A report from the Occupational Outlook Program of the U.S. Department of Labor, Bureau of Labor Statistics (BLS), states, "Marking informed career decisions requires reliable information about opportunities in the future. Opportunities result from the relationships between the population, labor force, and the demand for goods and services."
The projections from the research and statistics, for the ten-year period from 2002-2012, show the U.S. population growing, but at a slower rate than both of the two previous ten-year periods. The 16-to-24 age group is expected to grow by 7%, and baby boomers - the group aged 55 to 64 - is expectred to increase the most - over 43%, representing over 11 million persons. But, do you realize that the age group from 35 to 44 will decrease in size?
An increase in total employment is expected, but women's share of the labor force is projected to increase faster than men. (With more women in the workforce, there will be an increased need for childcare.) By 2012, almost 20% of the labor force in the U.S. is projected to be workers 55 and older.
Of the new wage and salary jobs expected during this current 10-year period, over 96% are expected to be in service-providing industries. Education and health services jobs lead the group and healthcare support occupations are expected to grow the fastest. 10 of the 20 fastest growing occupations are in healthcare. The Bureau of Labor Statistics lists healthcare occupations as the 20 with the highest number of increased jobs as well as the 20 fastest growing. Home health aides and personal/home care aides are projected as two categories included in both top 20's.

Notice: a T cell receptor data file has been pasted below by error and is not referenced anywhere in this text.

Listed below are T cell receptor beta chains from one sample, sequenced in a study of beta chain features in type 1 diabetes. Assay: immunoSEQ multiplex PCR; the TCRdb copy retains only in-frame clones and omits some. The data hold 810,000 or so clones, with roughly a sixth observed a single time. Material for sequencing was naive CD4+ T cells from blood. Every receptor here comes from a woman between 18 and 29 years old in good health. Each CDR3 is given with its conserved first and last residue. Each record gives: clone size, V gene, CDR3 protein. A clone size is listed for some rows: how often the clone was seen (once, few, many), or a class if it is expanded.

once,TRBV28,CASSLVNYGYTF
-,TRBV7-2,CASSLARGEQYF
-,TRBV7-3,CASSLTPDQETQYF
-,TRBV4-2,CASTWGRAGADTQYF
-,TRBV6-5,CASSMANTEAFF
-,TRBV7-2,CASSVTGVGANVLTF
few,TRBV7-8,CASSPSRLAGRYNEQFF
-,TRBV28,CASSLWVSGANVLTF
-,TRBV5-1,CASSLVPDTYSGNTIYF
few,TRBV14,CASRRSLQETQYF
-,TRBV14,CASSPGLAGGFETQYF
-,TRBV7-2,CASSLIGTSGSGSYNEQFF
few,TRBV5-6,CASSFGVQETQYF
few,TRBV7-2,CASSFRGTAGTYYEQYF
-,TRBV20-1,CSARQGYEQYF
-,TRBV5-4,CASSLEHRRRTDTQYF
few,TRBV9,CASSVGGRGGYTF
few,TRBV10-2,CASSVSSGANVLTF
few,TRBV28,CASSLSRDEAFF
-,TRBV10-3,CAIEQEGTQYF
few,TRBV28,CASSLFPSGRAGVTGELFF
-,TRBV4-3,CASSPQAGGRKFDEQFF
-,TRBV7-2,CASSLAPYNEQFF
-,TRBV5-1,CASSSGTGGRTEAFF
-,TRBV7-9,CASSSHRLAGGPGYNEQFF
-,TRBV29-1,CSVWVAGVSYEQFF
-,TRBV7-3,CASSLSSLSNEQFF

These statistics, so diligently acquired, analyzed and made available to us all by the bean counters at BLS, cover a ten-year time period that is now almosst one-third completed. These numbers represent their expectations for what will have happened by 2012, and it is already 2005.
Now, I am sure many of you are wondering what any of this information has to do with diagnostics, or even with you and your practice. To paraphrase the BLS quote in the opening, making informed business decision requires reliable information about opportunities in the future. Are you positioning your practice and your use of diagnostics for the future?
It can be determined, using just a few of the limited statistics given here, that there will be many, many more people employed as home health or personal and home care aides. These can be physically demanding occupations that can require pulling, pushing, bending, reaching and lifting. Does your extended diagnostic repertoire include procedures such as muscle testing, functional capacity evaluations, digital X-ray and biomechanical analysis, musculoskeletal ultrasound or neurodiagnostic testing?
The baby boomer generation, coming of age mostly in the 1960's, as a group, seem to be more receptive to the options offered by chiropractic and alternative health care. Some disease processes become more prevalent with age, diabetes, hypertension and coronary disease in particular. Do you offer or recommend blood or nutritional testing that could provide early diagnosis to help them avoid additional damage to their health?
It is well known that mechanical and structural problems increase with aging. At least 31 million of the boomers are estimated to still be working in 2012, thus increasing the likelihood they will need your care and the benefits of your extended range of diagnostics to help them maintain their health and to experience optimum recovery.
These are just a few of the projected shifts and transitions that are already taking place in the U.S. population and workforce. Have you positioned your practice and use of diagnostics for the future? The future is now!
Ms. Plank has an extensive background in medical and facilities management. During the past 15 years, Ms. Plank has provided technical and management services to healthcare providers, specializing in radiology and neurology. She is currently the Vice President of Corporate Services for Practice Perfect. Contact here at
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